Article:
Tuesday, July 9, 2013

Altar Servers as Functionaries in the Ordinary Form

My deacon prefers to sit in the pew during Holy Mass in the Extraordinary Form of the Roman Rite. Why?  It's less busy. There are no strict rubrics for the congregation. He can thus pray his Office quietly. When he assists as the deacon in the Ordinary Form, he often feels as if he's always moving from one thing to the next,  and it becomes a busy, obnoxious routine (my adjectives, not his). 

I thought about the role of the server the other day during Sunday Mass. Saint Martin's severs do a very beautiful job. But, it's often as if we do our role and that's it. The thurifer handles the incense, the book boy the Missal, and so forth. 
Only a few of us have learned the chants of the Ordinary: some through school, and others through interest. We sing the Missa de Angelis for virtually every Sunday and Holy Day Mass now, so it's not like we are two weeks into the new seasonal chant from the Kyriale. And, I don't say this to be mean towards my brother servers. They simply don't know better! Why? Well, guess what's missing?? Prayer! 

This little bit is from the Chapel Ministries page on the FUS website, and illustrates my point well: 
Servers assist the priest at Mass through various responsibilities which include carrying the cross and the candles, handling the thurible, and by presenting the bread, the wine, and the water. Altar servers also assist the priest in setting the altar, receiving the gifts at the Offertory, and incensing the priest and the people. “Servers should be mature enough to understand their responsibilities and to carry them out well and with appropriate reverence” (Guidelines for Altar Servers) [a now-dead link to the USCCB]. Altar servers must posses a spirit of humble service and be precise in their duties in the sanctuary as not to be a distraction to the priest or the people.
I agree with that last sentence. But the problem is, it's in the wrong place. It needs to start the paragraph! It's all about what the server does.

In contrast, it's at the top of my list for "Tips for Servers" provided by the TLM serving coordinator for the area.

And, speaking of the TLM: it begins with prayer! Yes, there is a true procession to start the Missa Cantata. But, every single liturgy begins, "In nomine Patris, et Filii, et Spiritui Sancti. Introibo ad altare Dei..."

An ongoing issue in the Novus Ordo is the option to celebrants to introduce themselves, a concelebrant, or talk about the Mass e.g. on a special occasion. It is not a good way to enter into prayer, as one stops praying the minute the priest opens his mouth and doesn't recite the introductory prayer to the Penitential Rite. On the other hand, the recitation of Psalm 42 Judica Me is a beautiful way to enter the Holy Sacrifice of the Mass.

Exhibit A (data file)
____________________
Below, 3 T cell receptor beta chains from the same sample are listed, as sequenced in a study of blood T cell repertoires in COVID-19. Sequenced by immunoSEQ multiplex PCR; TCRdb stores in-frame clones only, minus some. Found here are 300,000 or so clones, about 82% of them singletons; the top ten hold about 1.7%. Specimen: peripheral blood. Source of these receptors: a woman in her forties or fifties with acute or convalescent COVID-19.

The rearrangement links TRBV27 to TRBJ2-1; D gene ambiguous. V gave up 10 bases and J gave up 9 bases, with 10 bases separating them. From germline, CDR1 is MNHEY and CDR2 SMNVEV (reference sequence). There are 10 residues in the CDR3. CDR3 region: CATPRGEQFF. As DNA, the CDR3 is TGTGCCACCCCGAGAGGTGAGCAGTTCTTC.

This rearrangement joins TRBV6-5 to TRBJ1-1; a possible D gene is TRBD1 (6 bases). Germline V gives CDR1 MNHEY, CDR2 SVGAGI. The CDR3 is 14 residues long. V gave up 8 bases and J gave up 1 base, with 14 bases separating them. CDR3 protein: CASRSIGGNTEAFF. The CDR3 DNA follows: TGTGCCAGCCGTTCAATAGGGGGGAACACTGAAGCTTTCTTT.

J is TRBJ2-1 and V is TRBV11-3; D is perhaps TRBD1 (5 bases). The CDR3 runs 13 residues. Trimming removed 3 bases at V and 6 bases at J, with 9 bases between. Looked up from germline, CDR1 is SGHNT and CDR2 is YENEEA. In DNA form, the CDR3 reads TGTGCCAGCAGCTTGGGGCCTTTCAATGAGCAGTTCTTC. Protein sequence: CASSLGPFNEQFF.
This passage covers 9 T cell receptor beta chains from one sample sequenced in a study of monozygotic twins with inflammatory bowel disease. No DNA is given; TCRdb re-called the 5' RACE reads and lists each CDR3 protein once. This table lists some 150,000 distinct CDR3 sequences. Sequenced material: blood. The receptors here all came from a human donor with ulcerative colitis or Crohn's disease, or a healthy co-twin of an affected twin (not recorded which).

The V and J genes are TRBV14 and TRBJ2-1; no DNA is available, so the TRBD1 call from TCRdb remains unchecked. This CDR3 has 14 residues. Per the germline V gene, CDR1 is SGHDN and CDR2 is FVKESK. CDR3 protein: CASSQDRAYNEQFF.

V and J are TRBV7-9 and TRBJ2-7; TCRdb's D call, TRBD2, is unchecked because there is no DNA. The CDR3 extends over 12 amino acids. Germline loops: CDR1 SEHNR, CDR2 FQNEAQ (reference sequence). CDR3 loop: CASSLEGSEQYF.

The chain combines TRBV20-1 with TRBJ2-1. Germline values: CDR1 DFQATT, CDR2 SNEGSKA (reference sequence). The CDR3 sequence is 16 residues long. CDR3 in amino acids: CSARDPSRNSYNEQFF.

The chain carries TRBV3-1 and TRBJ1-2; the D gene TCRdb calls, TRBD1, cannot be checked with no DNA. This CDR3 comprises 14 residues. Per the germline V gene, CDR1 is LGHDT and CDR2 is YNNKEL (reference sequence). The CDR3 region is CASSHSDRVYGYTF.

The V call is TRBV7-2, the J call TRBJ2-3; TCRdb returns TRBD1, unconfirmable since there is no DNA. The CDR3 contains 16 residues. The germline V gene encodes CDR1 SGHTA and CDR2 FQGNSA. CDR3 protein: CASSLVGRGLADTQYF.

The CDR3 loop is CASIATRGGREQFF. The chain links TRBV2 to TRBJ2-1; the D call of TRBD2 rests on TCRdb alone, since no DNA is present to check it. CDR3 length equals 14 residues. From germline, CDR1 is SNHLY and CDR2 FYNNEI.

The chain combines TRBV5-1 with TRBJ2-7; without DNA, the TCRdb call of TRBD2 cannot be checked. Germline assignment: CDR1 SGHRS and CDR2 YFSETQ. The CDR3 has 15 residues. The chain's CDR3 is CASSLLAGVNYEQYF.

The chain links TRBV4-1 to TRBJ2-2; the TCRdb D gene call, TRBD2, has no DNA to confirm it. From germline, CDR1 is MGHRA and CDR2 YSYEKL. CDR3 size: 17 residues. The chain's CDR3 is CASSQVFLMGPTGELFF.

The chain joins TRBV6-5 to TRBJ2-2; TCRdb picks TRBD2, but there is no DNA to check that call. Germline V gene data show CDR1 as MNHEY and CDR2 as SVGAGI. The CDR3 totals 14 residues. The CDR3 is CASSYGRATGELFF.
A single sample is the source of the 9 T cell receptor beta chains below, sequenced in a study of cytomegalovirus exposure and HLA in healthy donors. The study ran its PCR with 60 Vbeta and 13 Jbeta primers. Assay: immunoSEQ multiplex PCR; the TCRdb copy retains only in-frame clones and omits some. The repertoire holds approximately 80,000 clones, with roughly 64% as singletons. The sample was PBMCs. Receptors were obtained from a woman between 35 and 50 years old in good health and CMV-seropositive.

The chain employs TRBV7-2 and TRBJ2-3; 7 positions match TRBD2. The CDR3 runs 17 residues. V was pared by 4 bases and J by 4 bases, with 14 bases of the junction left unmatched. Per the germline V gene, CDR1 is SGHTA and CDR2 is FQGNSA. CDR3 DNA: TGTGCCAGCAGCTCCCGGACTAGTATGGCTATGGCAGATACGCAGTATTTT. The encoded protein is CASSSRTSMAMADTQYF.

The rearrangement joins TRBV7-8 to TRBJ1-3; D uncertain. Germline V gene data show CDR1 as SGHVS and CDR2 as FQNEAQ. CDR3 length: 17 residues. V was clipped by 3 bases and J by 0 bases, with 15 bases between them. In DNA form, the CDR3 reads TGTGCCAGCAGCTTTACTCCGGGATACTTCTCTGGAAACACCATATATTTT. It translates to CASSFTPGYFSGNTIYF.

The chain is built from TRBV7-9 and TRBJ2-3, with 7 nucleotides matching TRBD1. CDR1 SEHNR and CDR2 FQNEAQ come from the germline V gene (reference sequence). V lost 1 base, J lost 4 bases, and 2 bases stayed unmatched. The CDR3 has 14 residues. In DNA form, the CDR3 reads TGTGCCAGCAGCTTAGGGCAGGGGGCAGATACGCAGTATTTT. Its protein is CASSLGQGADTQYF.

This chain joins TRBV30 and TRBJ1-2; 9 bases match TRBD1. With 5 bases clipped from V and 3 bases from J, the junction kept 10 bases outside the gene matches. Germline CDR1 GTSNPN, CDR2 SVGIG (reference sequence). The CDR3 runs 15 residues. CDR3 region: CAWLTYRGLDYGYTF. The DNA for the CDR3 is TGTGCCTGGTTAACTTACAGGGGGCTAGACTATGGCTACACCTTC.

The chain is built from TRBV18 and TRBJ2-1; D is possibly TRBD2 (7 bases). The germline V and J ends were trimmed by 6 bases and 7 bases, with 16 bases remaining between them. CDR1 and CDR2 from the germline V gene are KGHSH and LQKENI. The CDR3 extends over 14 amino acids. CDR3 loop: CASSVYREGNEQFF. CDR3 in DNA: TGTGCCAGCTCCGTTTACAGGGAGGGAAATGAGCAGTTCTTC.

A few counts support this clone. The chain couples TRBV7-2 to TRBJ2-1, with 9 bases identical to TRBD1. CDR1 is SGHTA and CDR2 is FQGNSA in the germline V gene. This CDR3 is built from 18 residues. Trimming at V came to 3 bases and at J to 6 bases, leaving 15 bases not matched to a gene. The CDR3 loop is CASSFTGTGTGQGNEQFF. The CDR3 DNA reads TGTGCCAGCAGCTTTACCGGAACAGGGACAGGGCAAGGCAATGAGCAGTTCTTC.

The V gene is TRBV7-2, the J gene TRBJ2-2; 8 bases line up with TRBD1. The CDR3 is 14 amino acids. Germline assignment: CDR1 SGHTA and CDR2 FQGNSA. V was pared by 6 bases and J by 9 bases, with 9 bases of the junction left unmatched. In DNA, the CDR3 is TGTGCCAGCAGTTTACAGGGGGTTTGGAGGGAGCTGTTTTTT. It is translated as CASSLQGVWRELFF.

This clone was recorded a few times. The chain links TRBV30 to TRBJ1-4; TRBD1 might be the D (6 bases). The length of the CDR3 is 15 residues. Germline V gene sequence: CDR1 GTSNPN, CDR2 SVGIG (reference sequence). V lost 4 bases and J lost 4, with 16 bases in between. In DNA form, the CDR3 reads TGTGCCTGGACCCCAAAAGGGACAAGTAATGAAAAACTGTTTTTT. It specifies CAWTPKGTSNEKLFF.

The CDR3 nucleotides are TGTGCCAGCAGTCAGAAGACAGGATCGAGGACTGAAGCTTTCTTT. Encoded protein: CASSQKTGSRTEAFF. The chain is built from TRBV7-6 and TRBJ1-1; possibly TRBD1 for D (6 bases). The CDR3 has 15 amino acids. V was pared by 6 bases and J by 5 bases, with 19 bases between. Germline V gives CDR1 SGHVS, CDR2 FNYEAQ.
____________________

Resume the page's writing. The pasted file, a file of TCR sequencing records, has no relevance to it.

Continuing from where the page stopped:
And, I am in full-favor of singing a Missa Cantata, even one with two servers following otherwise the rubrics for Low Mass. That has never been the custom in the Anglophone world as far as I know. This also means-as Pope St. Pius X reminded us- that people should sing the parts that are for them i.e. the Ordinary of the Mass! But, I think assisting the priest in all of his prayers is what a server is there for. The two modes of participation for servers and other lay faithful can co-exist. For example, the server responds during the preparatory prayers and the Kyrie, and then the choir sings the Kyrie with the people (and that doesn't have to be the way it is, but it is commendable. Low Mass was virtually unheard (hah! spot the liturgy pun!) of in Southern Europe, at least on Sundays.).

And, in the TLM, the server must respond to cues in order to pray. At the conclusion of the Epistle, the priest traditionally places his left hand on the altar (both having been resting on the Missal) to indicate that it is finished. The responses at the end of the proper and Last Gospels are made when the priest kisses the Missal and turns around, respectively. (In those places that still use it...) the second Confiteor is made after the servers ascend the altar steps, following the priest's consumption of the Precious Blood. Nothing is said verbally by the priest.

Another reason that the TLM promotes a superior vision of prayer and sacrifice is in the way the Institute of Christ the King Sovereign Priests handles approaching the altar. The priest never goes to it alone, not even to get a host for a sick person (and as an aside, EMHCs requesting Sacred Hosts after a TLM is kinda interesting...). Their idea is that Jesus Christ didn't go to the Cross alone. St. John and Our Blessed Mother were there as well. Imitation of St. John at the foot of the Cross really shapes my thoughts about serving; I wrote about this just after Easter, I believe.

By the way, I really like that the two newest servers genuflect in tandem! One is learning to serve the TLM, and his brother attends with the rest of the family! Brick-by-brick. This is appropriate reverence to the altar of God. And as to whether it's the incense and duty-fulfilling that attracts to the altar...I'll just say this: It was always my desire to wear a cassock and surplice, after what I saw at St. Michael's in Annandale, VA. Yes, it looks better, and yes, it's cool. But, one is more prayerful, I think, in a cassock. Romans (Italians...) call servers chierichetti or "little clerics." Clerics are people of prayer...

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